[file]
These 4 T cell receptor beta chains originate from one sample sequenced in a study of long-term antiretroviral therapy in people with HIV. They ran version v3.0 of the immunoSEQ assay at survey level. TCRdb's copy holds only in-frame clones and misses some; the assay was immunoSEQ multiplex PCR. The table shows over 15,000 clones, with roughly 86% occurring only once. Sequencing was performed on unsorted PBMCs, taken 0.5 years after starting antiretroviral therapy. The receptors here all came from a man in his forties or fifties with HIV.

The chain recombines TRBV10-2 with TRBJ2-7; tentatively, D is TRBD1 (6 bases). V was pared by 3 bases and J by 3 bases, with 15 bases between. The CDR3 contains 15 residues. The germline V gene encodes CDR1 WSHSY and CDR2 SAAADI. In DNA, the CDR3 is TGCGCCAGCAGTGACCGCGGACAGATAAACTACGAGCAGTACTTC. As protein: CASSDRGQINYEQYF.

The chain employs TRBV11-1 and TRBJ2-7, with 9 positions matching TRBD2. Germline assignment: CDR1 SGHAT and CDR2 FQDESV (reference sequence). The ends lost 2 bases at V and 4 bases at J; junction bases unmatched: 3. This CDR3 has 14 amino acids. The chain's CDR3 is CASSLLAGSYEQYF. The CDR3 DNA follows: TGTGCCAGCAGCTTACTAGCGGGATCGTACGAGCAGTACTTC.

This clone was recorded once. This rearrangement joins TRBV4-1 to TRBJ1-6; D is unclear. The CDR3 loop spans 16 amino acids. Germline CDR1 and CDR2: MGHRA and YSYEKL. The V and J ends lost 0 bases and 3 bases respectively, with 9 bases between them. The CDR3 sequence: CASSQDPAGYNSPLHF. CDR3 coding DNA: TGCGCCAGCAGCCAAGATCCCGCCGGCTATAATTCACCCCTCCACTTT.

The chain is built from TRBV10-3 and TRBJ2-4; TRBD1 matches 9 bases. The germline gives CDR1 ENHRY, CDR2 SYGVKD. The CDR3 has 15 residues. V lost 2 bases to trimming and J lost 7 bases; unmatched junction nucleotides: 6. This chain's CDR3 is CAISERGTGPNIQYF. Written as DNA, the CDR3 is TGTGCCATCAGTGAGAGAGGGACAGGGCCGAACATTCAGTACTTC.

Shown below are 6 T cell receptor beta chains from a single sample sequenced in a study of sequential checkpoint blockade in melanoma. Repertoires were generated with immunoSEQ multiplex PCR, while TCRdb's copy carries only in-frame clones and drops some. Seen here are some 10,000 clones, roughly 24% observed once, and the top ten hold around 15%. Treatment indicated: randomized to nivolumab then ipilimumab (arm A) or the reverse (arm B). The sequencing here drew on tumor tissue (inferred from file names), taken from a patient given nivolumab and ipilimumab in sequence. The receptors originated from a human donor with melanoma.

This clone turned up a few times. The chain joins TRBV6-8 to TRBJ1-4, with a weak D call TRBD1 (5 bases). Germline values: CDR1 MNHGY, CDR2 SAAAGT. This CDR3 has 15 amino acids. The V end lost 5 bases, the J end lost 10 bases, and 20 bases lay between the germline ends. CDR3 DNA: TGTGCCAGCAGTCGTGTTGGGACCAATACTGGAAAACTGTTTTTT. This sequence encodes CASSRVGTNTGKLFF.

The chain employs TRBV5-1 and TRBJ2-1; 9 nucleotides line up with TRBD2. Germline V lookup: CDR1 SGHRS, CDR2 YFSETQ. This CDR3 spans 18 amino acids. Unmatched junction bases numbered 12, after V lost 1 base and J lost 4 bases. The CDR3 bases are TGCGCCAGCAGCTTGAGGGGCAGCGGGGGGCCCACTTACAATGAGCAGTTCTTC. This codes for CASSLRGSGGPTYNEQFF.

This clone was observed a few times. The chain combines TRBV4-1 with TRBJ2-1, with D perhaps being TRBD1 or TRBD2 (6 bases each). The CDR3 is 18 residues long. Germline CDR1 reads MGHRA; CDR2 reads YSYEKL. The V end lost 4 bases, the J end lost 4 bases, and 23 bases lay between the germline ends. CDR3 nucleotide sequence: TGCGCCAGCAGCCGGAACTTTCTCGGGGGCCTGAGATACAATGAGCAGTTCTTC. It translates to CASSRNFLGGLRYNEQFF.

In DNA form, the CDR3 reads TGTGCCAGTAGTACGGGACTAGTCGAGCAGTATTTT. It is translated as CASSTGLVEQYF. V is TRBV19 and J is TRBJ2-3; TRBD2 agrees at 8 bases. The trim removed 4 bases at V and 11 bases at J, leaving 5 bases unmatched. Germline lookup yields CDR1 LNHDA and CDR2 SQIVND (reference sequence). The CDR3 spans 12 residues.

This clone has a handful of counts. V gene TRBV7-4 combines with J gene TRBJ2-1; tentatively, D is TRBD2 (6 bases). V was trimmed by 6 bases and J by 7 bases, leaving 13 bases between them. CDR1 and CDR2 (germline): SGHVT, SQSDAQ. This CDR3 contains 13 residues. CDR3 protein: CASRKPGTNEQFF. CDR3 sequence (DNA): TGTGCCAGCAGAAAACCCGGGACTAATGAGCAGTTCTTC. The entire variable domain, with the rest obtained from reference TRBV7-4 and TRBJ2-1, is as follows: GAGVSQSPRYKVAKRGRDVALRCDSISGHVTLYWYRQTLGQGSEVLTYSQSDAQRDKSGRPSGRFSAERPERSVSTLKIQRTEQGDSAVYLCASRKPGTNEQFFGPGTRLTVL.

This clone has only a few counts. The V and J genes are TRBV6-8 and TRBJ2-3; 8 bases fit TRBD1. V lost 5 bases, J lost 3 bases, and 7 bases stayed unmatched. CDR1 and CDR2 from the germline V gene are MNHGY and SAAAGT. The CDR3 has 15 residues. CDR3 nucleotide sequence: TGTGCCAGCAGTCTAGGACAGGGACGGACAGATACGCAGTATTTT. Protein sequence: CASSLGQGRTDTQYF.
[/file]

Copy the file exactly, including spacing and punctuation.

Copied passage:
These 4 T cell receptor beta chains originate from one sample sequenced in a study of long-term antiretroviral therapy in people with HIV. They ran version v3.0 of the immunoSEQ assay at survey level. TCRdb's copy holds only in-frame clones and misses some; the assay was immunoSEQ multiplex PCR. The table shows over 15,000 clones, with roughly 86% occurring only once. Sequencing was performed on unsorted PBMCs, taken 0.5 years after starting antiretroviral therapy. The receptors here all came from a man in his forties or fifties with HIV.

The chain recombines TRBV10-2 with TRBJ2-7; tentatively, D is TRBD1 (6 bases). V was pared by 3 bases and J by 3 bases, with 15 bases between. The CDR3 contains 15 residues. The germline V gene encodes CDR1 WSHSY and CDR2 SAAADI. In DNA, the CDR3 is TGCGCCAGCAGTGACCGCGGACAGATAAACTACGAGCAGTACTTC. As protein: CASSDRGQINYEQYF.

The chain employs TRBV11-1 and TRBJ2-7, with 9 positions matching TRBD2. Germline assignment: CDR1 SGHAT and CDR2 FQDESV (reference sequence). The ends lost 2 bases at V and 4 bases at J; junction bases unmatched: 3. This CDR3 has 14 amino acids. The chain's CDR3 is CASSLLAGSYEQYF. The CDR3 DNA follows: TGTGCCAGCAGCTTACTAGCGGGATCGTACGAGCAGTACTTC.

This clone was recorded once. This rearrangement joins TRBV4-1 to TRBJ1-6; D is unclear. The CDR3 loop spans 16 amino acids. Germline CDR1 and CDR2: MGHRA and YSYEKL. The V and J ends lost 0 bases and 3 bases respectively, with 9 bases between them. The CDR3 sequence: CASSQDPAGYNSPLHF. CDR3 coding DNA: TGCGCCAGCAGCCAAGATCCCGCCGGCTATAATTCACCCCTCCACTTT.

The chain is built from TRBV10-3 and TRBJ2-4; TRBD1 matches 9 bases. The germline gives CDR1 ENHRY, CDR2 SYGVKD. The CDR3 has 15 residues. V lost 2 bases to trimming and J lost 7 bases; unmatched junction nucleotides: 6. This chain's CDR3 is CAISERGTGPNIQYF. Written as DNA, the CDR3 is TGTGCCATCAGTGAGAGAGGGACAGGGCCGAACATTCAGTACTTC.

Shown below are 6 T cell receptor beta chains from a single sample sequenced in a study of sequential checkpoint blockade in melanoma. Repertoires were generated with immunoSEQ multiplex PCR, while TCRdb's copy carries only in-frame clones and drops some. Seen here are some 10,000 clones, roughly 24% observed once, and the top ten hold around 15%. Treatment indicated: randomized to nivolumab then ipilimumab (arm A) or the reverse (arm B). The sequencing here drew on tumor tissue (inferred from file names), taken from a patient given nivolumab and ipilimumab in sequence. The receptors originated from a human donor with melanoma.

This clone turned up a few times. The chain joins TRBV6-8 to TRBJ1-4, with a weak D call TRBD1 (5 bases). Germline values: CDR1 MNHGY, CDR2 SAAAGT. This CDR3 has 15 amino acids. The V end lost 5 bases, the J end lost 10 bases, and 20 bases lay between the germline ends. CDR3 DNA: TGTGCCAGCAGTCGTGTTGGGACCAATACTGGAAAACTGTTTTTT. This sequence encodes CASSRVGTNTGKLFF.

The chain employs TRBV5-1 and TRBJ2-1; 9 nucleotides line up with TRBD2. Germline V lookup: CDR1 SGHRS, CDR2 YFSETQ. This CDR3 spans 18 amino acids. Unmatched junction bases numbered 12, after V lost 1 base and J lost 4 bases. The CDR3 bases are TGCGCCAGCAGCTTGAGGGGCAGCGGGGGGCCCACTTACAATGAGCAGTTCTTC. This codes for CASSLRGSGGPTYNEQFF.

This clone was observed a few times. The chain combines TRBV4-1 with TRBJ2-1, with D perhaps being TRBD1 or TRBD2 (6 bases each). The CDR3 is 18 residues long. Germline CDR1 reads MGHRA; CDR2 reads YSYEKL. The V end lost 4 bases, the J end lost 4 bases, and 23 bases lay between the germline ends. CDR3 nucleotide sequence: TGCGCCAGCAGCCGGAACTTTCTCGGGGGCCTGAGATACAATGAGCAGTTCTTC. It translates to CASSRNFLGGLRYNEQFF.

In DNA form, the CDR3 reads TGTGCCAGTAGTACGGGACTAGTCGAGCAGTATTTT. It is translated as CASSTGLVEQYF. V is TRBV19 and J is TRBJ2-3; TRBD2 agrees at 8 bases. The trim removed 4 bases at V and 11 bases at J, leaving 5 bases unmatched. Germline lookup yields CDR1 LNHDA and CDR2 SQIVND (reference sequence). The CDR3 spans 12 residues.

This clone has a handful of counts. V gene TRBV7-4 combines with J gene TRBJ2-1; tentatively, D is TRBD2 (6 bases). V was trimmed by 6 bases and J by 7 bases, leaving 13 bases between them. CDR1 and CDR2 (germline): SGHVT, SQSDAQ. This CDR3 contains 13 residues. CDR3 protein: CASRKPGTNEQFF. CDR3 sequence (DNA): TGTGCCAGCAGAAAACCCGGGACTAATGAGCAGTTCTTC. The entire variable domain, with the rest obtained from reference TRBV7-4 and TRBJ2-1, is as follows: GAGVSQSPRYKVAKRGRDVALRCDSISGHVTLYWYRQTLGQGSEVLTYSQSDAQRDKSGRPSGRFSAERPERSVSTLKIQRTEQGDSAVYLCASRKPGTNEQFFGPGTRLTVL.

This clone has only a few counts. The V and J genes are TRBV6-8 and TRBJ2-3; 8 bases fit TRBD1. V lost 5 bases, J lost 3 bases, and 7 bases stayed unmatched. CDR1 and CDR2 from the germline V gene are MNHGY and SAAAGT. The CDR3 has 15 residues. CDR3 nucleotide sequence: TGTGCCAGCAGTCTAGGACAGGGACGGACAGATACGCAGTATTTT. Protein sequence: CASSLGQGRTDTQYF.